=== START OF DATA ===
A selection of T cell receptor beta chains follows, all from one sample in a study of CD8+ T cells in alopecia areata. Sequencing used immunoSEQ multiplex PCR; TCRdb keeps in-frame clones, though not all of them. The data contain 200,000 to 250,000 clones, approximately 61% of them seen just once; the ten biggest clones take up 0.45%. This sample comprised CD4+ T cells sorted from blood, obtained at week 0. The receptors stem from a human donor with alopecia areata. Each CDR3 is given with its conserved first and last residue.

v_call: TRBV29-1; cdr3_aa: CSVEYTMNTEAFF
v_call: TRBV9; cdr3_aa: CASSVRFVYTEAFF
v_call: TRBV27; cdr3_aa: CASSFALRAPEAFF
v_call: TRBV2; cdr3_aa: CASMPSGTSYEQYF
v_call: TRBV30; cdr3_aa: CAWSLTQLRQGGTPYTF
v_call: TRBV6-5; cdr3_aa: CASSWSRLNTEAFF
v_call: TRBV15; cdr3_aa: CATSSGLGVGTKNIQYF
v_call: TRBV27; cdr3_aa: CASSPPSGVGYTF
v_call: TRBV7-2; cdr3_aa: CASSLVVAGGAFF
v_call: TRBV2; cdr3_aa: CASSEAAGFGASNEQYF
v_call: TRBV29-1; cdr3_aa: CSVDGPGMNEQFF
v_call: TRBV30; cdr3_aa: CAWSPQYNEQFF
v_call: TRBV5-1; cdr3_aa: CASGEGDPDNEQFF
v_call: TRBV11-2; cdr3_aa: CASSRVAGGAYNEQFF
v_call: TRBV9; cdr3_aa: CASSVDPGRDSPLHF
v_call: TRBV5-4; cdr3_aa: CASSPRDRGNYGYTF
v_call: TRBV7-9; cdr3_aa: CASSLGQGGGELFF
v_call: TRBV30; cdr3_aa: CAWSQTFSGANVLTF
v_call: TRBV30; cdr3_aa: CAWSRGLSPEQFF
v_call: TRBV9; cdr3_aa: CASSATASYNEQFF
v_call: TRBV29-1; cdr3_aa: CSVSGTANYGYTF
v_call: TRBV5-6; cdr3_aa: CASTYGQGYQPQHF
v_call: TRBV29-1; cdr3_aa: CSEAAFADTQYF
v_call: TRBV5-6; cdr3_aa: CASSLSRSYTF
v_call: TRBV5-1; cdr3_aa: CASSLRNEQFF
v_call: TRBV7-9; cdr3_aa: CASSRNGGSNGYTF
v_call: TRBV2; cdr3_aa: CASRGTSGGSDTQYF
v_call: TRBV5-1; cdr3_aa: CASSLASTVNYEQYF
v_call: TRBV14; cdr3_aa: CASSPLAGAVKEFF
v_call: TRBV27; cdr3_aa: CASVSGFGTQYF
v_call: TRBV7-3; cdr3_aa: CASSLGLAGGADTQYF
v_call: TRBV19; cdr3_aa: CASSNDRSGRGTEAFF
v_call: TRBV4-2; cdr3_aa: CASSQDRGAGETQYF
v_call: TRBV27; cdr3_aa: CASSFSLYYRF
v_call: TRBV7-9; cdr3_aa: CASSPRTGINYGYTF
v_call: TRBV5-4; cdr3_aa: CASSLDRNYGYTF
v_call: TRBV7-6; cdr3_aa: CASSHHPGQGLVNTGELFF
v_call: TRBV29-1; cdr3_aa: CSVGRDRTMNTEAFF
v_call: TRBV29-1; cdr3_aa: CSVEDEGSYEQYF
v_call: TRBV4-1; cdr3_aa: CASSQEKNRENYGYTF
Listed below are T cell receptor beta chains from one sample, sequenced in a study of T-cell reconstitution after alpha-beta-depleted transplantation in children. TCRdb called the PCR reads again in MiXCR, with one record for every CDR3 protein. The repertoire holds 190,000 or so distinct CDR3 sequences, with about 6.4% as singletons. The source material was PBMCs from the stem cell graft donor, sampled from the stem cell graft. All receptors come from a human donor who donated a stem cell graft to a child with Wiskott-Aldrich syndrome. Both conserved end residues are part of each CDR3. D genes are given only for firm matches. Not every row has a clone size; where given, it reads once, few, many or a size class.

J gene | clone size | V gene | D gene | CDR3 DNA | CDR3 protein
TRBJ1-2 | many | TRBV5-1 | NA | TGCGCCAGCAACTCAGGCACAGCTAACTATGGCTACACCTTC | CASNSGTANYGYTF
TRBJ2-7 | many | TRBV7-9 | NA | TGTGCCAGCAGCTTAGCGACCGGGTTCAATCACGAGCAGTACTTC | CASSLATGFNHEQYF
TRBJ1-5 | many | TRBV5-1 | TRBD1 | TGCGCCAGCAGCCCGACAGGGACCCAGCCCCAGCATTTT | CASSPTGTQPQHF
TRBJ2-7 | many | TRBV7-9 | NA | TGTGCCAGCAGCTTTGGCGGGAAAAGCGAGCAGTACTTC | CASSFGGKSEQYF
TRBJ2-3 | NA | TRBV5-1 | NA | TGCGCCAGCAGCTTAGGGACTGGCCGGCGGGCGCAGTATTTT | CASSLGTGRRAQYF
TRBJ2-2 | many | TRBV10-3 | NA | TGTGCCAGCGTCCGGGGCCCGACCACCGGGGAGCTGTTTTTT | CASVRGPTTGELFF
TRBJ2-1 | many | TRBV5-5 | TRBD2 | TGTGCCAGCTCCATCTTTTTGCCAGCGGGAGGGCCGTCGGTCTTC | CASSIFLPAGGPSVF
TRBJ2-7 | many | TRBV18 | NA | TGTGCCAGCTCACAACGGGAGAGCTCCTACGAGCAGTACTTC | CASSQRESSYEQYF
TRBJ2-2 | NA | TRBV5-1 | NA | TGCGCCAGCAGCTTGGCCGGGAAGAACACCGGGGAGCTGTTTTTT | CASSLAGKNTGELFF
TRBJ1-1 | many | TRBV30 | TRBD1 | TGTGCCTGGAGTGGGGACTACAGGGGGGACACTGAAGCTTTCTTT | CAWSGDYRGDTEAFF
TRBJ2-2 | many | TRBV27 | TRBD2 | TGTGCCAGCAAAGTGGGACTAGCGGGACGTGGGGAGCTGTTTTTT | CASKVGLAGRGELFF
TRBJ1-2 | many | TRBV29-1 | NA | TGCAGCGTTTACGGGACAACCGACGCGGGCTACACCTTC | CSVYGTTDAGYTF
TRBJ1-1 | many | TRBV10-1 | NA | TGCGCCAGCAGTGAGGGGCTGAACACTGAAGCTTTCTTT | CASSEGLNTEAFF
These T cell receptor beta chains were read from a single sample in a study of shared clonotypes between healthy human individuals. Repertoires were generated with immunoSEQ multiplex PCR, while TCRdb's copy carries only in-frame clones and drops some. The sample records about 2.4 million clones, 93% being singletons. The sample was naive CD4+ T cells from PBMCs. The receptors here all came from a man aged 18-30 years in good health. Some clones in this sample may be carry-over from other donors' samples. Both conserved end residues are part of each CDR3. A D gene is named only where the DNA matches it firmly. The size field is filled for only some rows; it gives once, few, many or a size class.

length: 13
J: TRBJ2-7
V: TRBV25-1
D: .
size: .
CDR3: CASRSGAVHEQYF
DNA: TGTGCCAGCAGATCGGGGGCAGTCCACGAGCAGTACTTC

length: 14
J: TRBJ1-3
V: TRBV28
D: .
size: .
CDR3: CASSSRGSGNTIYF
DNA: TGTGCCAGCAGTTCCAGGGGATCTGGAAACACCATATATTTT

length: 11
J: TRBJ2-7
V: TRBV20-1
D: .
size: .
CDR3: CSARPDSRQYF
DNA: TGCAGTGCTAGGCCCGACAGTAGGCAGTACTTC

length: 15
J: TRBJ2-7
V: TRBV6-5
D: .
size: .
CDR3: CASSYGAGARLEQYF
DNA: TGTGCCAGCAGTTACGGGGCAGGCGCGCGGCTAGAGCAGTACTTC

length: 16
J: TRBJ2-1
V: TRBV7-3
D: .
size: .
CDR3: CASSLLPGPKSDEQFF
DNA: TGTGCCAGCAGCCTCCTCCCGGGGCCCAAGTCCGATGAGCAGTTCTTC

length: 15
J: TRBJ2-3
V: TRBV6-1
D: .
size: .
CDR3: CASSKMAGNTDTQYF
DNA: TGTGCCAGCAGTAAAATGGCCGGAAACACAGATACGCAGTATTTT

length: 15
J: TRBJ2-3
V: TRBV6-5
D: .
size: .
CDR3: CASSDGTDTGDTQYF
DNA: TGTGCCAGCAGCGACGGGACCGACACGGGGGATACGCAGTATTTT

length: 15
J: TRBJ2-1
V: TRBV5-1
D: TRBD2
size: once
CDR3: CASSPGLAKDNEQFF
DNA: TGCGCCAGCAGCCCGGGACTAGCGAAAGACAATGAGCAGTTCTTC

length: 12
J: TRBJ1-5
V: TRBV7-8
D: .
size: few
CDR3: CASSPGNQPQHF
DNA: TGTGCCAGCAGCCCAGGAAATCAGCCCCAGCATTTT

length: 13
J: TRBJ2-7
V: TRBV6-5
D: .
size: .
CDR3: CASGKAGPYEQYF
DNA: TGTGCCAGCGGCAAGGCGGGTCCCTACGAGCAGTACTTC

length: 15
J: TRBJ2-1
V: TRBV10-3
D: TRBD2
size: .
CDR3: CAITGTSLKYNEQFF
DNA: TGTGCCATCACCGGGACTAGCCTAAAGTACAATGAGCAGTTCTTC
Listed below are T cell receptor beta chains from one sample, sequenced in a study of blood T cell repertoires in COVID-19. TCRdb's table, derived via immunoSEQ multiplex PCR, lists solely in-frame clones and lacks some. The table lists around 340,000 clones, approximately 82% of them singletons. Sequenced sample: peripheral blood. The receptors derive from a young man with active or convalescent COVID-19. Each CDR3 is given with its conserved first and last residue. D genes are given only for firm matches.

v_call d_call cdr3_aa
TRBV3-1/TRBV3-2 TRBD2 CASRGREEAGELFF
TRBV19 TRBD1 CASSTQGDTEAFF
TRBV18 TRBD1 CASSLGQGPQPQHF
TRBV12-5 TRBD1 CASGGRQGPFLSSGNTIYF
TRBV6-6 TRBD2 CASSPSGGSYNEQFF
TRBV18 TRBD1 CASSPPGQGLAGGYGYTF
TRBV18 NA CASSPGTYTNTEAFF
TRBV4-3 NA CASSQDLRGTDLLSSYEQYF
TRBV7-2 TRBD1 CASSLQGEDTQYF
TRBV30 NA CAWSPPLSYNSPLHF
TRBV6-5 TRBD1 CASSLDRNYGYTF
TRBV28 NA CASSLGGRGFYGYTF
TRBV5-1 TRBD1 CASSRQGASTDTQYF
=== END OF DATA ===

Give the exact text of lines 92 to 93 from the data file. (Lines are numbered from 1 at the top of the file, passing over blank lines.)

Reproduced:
DNA: TGTGCCAGCAGCCTCCTCCCGGGGCCCAAGTCCGATGAGCAGTTCTTC

length: 15